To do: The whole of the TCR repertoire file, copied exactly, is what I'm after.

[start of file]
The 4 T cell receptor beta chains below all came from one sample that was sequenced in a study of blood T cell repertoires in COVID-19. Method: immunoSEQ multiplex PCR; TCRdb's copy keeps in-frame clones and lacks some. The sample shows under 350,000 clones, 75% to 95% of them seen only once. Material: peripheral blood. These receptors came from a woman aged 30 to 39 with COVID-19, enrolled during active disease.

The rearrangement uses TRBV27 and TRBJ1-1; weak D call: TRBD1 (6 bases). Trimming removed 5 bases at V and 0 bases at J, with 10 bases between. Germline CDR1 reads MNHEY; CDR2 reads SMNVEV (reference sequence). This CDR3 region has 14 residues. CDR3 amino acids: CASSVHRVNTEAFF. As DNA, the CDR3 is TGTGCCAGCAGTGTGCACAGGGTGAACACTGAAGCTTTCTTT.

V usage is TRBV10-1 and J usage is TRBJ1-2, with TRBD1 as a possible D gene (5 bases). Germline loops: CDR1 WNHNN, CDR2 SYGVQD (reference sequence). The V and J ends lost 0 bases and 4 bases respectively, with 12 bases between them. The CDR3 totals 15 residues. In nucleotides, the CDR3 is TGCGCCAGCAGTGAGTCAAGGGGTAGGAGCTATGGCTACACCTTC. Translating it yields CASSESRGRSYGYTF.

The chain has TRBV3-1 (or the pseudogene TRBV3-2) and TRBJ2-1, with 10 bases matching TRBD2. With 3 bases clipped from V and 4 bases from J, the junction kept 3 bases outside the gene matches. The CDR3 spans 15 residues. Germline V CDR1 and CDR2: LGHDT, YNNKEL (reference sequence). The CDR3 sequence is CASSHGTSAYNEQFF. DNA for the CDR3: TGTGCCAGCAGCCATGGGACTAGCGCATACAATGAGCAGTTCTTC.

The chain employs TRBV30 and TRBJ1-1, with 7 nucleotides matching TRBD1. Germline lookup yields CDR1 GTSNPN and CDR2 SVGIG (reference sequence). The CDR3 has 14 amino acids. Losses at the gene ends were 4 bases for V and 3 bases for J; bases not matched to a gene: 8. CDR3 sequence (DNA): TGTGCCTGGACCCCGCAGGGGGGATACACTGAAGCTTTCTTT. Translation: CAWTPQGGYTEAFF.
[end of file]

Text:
The 4 T cell receptor beta chains below all came from one sample that was sequenced in a study of blood T cell repertoires in COVID-19. Method: immunoSEQ multiplex PCR; TCRdb's copy keeps in-frame clones and lacks some. The sample shows under 350,000 clones, 75% to 95% of them seen only once. Material: peripheral blood. These receptors came from a woman aged 30 to 39 with COVID-19, enrolled during active disease.

The rearrangement uses TRBV27 and TRBJ1-1; weak D call: TRBD1 (6 bases). Trimming removed 5 bases at V and 0 bases at J, with 10 bases between. Germline CDR1 reads MNHEY; CDR2 reads SMNVEV (reference sequence). This CDR3 region has 14 residues. CDR3 amino acids: CASSVHRVNTEAFF. As DNA, the CDR3 is TGTGCCAGCAGTGTGCACAGGGTGAACACTGAAGCTTTCTTT.

V usage is TRBV10-1 and J usage is TRBJ1-2, with TRBD1 as a possible D gene (5 bases). Germline loops: CDR1 WNHNN, CDR2 SYGVQD (reference sequence). The V and J ends lost 0 bases and 4 bases respectively, with 12 bases between them. The CDR3 totals 15 residues. In nucleotides, the CDR3 is TGCGCCAGCAGTGAGTCAAGGGGTAGGAGCTATGGCTACACCTTC. Translating it yields CASSESRGRSYGYTF.

The chain has TRBV3-1 (or the pseudogene TRBV3-2) and TRBJ2-1, with 10 bases matching TRBD2. With 3 bases clipped from V and 4 bases from J, the junction kept 3 bases outside the gene matches. The CDR3 spans 15 residues. Germline V CDR1 and CDR2: LGHDT, YNNKEL (reference sequence). The CDR3 sequence is CASSHGTSAYNEQFF. DNA for the CDR3: TGTGCCAGCAGCCATGGGACTAGCGCATACAATGAGCAGTTCTTC.

The chain employs TRBV30 and TRBJ1-1, with 7 nucleotides matching TRBD1. Germline lookup yields CDR1 GTSNPN and CDR2 SVGIG (reference sequence). The CDR3 has 14 amino acids. Losses at the gene ends were 4 bases for V and 3 bases for J; bases not matched to a gene: 8. CDR3 sequence (DNA): TGTGCCTGGACCCCGCAGGGGGGATACACTGAAGCTTTCTTT. Translation: CAWTPQGGYTEAFF.